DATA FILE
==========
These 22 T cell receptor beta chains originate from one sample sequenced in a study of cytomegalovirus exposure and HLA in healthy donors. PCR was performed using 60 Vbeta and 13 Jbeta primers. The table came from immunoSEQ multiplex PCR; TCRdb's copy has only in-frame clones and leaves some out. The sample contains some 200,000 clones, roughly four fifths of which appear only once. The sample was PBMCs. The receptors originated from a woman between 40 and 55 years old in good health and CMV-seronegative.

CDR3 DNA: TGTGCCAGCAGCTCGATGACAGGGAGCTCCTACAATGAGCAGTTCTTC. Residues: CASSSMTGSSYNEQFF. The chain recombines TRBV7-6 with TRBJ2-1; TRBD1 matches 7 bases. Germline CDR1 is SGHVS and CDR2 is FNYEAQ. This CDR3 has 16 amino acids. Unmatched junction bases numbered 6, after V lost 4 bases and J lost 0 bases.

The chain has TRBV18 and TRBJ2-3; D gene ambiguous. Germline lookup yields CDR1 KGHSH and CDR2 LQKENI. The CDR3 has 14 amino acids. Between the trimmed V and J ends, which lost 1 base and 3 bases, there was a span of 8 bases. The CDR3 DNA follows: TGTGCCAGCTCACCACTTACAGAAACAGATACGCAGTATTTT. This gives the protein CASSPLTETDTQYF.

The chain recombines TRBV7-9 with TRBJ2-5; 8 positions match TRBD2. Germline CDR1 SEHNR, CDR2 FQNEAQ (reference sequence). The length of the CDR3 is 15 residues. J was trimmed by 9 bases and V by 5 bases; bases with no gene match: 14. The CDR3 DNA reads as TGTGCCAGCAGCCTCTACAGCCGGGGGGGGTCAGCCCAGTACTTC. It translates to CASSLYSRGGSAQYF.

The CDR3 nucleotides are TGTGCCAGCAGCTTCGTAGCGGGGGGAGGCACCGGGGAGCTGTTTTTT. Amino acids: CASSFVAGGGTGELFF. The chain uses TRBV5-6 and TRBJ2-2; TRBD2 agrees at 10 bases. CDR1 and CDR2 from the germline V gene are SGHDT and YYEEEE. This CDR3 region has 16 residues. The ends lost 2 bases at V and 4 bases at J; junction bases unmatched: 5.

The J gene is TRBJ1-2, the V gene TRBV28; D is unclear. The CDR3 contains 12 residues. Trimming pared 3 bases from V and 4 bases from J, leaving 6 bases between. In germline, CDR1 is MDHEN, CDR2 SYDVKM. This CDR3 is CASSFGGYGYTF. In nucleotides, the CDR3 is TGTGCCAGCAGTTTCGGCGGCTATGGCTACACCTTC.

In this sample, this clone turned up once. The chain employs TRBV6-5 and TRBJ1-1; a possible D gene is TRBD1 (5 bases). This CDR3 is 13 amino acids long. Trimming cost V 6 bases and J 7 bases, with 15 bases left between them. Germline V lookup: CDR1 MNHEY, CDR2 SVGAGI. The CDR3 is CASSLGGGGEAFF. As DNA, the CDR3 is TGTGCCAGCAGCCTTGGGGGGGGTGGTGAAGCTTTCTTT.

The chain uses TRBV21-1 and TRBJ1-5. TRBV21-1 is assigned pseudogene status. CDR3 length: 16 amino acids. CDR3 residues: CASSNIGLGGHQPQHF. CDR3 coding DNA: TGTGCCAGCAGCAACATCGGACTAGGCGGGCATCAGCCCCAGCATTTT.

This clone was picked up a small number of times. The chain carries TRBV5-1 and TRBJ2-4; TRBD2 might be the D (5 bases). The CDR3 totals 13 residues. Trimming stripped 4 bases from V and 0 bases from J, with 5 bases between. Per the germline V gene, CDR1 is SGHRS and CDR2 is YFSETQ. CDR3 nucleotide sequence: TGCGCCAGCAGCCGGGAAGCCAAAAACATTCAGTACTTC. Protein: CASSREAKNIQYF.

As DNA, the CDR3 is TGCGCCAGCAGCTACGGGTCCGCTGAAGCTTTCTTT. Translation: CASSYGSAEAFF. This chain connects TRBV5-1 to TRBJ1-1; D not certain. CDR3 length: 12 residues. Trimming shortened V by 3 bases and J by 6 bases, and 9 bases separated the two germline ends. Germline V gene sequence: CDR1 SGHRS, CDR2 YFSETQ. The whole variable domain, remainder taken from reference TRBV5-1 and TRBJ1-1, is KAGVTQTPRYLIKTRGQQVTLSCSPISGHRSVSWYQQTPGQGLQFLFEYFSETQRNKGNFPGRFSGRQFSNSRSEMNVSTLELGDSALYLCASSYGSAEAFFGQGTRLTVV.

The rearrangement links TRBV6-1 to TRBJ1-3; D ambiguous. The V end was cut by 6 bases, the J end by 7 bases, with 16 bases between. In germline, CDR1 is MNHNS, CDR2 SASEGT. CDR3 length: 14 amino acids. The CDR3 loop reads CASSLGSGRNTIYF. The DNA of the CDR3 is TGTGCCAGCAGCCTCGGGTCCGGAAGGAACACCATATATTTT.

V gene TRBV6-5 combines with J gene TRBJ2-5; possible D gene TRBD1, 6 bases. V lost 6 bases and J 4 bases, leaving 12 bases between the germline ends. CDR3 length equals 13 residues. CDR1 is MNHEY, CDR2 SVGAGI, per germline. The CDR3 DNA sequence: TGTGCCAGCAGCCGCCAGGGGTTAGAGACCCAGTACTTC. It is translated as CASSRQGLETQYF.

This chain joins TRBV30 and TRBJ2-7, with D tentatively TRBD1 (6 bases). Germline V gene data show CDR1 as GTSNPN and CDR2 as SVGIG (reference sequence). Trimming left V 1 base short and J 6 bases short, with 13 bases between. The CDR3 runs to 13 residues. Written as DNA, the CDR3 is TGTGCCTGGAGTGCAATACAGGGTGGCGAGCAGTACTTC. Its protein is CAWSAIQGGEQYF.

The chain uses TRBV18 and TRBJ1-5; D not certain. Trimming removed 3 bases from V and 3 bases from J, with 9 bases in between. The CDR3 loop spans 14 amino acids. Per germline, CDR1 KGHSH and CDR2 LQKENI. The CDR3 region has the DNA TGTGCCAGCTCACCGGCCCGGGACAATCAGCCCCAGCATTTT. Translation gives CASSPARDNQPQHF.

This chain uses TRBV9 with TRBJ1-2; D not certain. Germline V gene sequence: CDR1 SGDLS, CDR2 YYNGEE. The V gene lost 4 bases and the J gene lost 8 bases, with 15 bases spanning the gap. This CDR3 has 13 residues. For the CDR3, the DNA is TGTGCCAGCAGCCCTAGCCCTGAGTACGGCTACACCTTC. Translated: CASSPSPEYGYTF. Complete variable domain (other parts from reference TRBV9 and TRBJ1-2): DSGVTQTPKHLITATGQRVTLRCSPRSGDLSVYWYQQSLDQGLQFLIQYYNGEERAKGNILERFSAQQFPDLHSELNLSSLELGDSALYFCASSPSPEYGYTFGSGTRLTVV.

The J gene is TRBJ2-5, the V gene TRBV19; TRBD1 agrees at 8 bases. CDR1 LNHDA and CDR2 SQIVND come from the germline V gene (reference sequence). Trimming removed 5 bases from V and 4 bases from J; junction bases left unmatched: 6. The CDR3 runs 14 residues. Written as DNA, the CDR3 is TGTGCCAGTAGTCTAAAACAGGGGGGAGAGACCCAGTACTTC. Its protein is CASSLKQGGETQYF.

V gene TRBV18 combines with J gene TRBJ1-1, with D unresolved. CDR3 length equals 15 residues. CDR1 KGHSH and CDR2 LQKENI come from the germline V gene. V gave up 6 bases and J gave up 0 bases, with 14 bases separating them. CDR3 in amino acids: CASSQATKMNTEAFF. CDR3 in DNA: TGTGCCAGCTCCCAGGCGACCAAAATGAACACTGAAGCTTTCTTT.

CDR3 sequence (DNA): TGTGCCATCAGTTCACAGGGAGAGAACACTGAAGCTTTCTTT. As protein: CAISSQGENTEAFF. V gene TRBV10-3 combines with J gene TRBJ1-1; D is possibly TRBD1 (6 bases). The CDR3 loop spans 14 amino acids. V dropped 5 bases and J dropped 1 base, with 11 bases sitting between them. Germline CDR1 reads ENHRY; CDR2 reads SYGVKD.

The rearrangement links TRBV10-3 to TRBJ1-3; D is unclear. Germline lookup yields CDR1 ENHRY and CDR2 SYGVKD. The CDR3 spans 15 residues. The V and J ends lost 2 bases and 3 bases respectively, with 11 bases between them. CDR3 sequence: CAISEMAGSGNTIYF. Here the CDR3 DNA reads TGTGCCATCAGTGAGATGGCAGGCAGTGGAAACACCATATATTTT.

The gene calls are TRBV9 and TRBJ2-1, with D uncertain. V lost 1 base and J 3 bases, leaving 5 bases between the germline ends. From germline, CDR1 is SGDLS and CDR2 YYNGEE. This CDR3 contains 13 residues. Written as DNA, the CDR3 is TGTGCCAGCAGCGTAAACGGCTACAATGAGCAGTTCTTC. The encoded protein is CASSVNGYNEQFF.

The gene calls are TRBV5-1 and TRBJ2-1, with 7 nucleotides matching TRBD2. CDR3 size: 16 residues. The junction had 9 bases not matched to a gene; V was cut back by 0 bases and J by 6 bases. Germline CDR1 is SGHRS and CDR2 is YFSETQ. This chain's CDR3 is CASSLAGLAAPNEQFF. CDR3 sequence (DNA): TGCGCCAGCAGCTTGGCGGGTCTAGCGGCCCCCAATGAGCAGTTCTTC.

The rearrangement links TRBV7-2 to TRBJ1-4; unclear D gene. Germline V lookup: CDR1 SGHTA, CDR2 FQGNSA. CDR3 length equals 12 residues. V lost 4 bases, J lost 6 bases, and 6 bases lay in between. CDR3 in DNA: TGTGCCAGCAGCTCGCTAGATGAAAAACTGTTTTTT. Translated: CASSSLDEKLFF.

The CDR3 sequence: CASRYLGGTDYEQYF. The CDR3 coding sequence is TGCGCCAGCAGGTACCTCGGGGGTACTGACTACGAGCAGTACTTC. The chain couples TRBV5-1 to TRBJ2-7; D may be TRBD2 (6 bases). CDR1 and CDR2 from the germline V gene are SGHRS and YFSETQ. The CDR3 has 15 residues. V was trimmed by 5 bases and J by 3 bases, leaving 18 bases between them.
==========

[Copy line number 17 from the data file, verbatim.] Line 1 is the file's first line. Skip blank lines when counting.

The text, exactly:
V gene TRBV18 combines with J gene TRBJ1-1, with D unresolved. CDR3 length equals 15 residues. CDR1 KGHSH and CDR2 LQKENI come from the germline V gene. V gave up 6 bases and J gave up 0 bases, with 14 bases separating them. CDR3 in amino acids: CASSQATKMNTEAFF. CDR3 in DNA: TGTGCCAGCTCCCAGGCGACCAAAATGAACACTGAAGCTTTCTTT.